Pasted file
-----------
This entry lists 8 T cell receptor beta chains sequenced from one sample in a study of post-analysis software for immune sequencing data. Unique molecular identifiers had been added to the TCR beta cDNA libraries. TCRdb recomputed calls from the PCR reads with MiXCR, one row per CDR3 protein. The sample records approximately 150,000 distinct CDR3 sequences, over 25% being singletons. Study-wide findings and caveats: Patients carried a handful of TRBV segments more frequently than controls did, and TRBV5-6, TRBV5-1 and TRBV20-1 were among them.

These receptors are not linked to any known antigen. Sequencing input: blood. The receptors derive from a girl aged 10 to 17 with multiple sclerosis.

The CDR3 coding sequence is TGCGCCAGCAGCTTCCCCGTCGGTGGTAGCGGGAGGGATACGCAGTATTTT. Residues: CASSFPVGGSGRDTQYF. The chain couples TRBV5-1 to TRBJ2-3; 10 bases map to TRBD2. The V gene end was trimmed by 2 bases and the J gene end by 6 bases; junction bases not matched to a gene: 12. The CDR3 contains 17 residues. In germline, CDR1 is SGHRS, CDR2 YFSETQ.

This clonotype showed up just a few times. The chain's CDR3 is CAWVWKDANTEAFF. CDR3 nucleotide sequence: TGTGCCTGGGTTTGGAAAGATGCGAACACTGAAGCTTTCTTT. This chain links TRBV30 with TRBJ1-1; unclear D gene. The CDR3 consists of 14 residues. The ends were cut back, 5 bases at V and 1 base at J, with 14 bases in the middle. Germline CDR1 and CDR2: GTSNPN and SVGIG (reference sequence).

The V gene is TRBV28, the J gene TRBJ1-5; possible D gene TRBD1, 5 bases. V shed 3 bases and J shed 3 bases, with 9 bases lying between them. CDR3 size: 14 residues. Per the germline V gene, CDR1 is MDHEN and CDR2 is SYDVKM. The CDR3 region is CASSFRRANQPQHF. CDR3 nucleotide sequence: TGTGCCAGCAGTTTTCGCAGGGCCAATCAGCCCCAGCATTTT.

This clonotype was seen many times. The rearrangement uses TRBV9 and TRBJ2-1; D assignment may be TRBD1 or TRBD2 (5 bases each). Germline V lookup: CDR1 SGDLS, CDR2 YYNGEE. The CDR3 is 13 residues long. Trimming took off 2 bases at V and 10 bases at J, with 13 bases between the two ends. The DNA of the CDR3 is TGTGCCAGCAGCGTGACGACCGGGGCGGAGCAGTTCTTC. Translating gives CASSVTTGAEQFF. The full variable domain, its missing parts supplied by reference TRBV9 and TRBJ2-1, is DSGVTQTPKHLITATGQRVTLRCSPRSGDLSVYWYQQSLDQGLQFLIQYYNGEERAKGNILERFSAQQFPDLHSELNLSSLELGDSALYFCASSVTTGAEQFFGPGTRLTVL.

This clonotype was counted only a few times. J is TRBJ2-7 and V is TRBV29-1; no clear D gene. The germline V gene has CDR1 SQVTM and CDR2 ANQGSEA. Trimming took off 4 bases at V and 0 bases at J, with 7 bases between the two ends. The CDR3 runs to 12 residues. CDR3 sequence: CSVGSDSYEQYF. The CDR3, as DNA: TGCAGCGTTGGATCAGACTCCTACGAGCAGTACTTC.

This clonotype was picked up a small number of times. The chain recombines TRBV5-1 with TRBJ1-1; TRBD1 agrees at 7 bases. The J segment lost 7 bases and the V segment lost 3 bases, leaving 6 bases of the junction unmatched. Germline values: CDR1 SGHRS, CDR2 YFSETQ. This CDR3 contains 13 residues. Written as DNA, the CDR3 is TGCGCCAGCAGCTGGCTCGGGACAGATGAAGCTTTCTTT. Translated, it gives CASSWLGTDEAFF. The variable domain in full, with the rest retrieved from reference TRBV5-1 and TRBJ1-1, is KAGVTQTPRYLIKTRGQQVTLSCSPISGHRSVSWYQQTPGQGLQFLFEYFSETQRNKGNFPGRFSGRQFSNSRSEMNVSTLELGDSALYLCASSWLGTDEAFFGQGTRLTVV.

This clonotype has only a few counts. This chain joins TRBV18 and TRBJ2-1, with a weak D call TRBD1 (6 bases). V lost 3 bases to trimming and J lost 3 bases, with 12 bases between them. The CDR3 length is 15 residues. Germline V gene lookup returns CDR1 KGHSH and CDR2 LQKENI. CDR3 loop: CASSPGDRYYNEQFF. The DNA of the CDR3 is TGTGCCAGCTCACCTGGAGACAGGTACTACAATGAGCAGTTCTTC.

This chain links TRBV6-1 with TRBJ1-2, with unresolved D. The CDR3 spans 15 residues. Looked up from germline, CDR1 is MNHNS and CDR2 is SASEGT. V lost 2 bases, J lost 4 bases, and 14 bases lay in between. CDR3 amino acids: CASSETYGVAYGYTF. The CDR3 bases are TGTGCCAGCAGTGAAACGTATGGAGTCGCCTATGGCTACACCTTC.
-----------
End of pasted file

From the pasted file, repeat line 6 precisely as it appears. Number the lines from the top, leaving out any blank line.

This clonotype was seen many times. The rearrangement uses TRBV9 and TRBJ2-1; D assignment may be TRBD1 or TRBD2 (5 bases each). Germline V lookup: CDR1 SGDLS, CDR2 YYNGEE. The CDR3 is 13 residues long. Trimming took off 2 bases at V and 10 bases at J, with 13 bases between the two ends. The DNA of the CDR3 is TGTGCCAGCAGCGTGACGACCGGGGCGGAGCAGTTCTTC. Translating gives CASSVTTGAEQFF. The full variable domain, its missing parts supplied by reference TRBV9 and TRBJ2-1, is DSGVTQTPKHLITATGQRVTLRCSPRSGDLSVYWYQQSLDQGLQFLIQYYNGEERAKGNILERFSAQQFPDLHSELNLSSLELGDSALYFCASSVTTGAEQFFGPGTRLTVL.